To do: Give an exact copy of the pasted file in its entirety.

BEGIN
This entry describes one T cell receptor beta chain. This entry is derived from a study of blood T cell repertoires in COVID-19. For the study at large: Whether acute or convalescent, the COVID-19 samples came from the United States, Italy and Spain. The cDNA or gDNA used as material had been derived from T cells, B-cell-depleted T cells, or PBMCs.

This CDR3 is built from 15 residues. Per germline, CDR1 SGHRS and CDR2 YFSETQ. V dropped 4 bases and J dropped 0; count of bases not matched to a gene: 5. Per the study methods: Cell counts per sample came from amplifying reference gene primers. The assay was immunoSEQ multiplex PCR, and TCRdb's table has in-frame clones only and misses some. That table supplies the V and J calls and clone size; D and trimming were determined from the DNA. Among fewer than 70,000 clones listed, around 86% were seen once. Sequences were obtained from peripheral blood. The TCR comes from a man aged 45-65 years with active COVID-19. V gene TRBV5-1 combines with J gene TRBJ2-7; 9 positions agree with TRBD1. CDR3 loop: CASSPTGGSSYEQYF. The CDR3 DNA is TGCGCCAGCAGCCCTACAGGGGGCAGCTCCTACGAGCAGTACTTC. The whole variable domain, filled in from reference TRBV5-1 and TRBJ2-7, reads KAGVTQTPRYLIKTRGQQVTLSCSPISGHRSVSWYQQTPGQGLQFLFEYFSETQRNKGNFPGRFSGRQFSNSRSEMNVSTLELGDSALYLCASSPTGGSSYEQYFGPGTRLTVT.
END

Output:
This entry describes one T cell receptor beta chain. This entry is derived from a study of blood T cell repertoires in COVID-19. For the study at large: Whether acute or convalescent, the COVID-19 samples came from the United States, Italy and Spain. The cDNA or gDNA used as material had been derived from T cells, B-cell-depleted T cells, or PBMCs.

This CDR3 is built from 15 residues. Per germline, CDR1 SGHRS and CDR2 YFSETQ. V dropped 4 bases and J dropped 0; count of bases not matched to a gene: 5. Per the study methods: Cell counts per sample came from amplifying reference gene primers. The assay was immunoSEQ multiplex PCR, and TCRdb's table has in-frame clones only and misses some. That table supplies the V and J calls and clone size; D and trimming were determined from the DNA. Among fewer than 70,000 clones listed, around 86% were seen once. Sequences were obtained from peripheral blood. The TCR comes from a man aged 45-65 years with active COVID-19. V gene TRBV5-1 combines with J gene TRBJ2-7; 9 positions agree with TRBD1. CDR3 loop: CASSPTGGSSYEQYF. The CDR3 DNA is TGCGCCAGCAGCCCTACAGGGGGCAGCTCCTACGAGCAGTACTTC. The whole variable domain, filled in from reference TRBV5-1 and TRBJ2-7, reads KAGVTQTPRYLIKTRGQQVTLSCSPISGHRSVSWYQQTPGQGLQFLFEYFSETQRNKGNFPGRFSGRQFSNSRSEMNVSTLELGDSALYLCASSPTGGSSYEQYFGPGTRLTVT.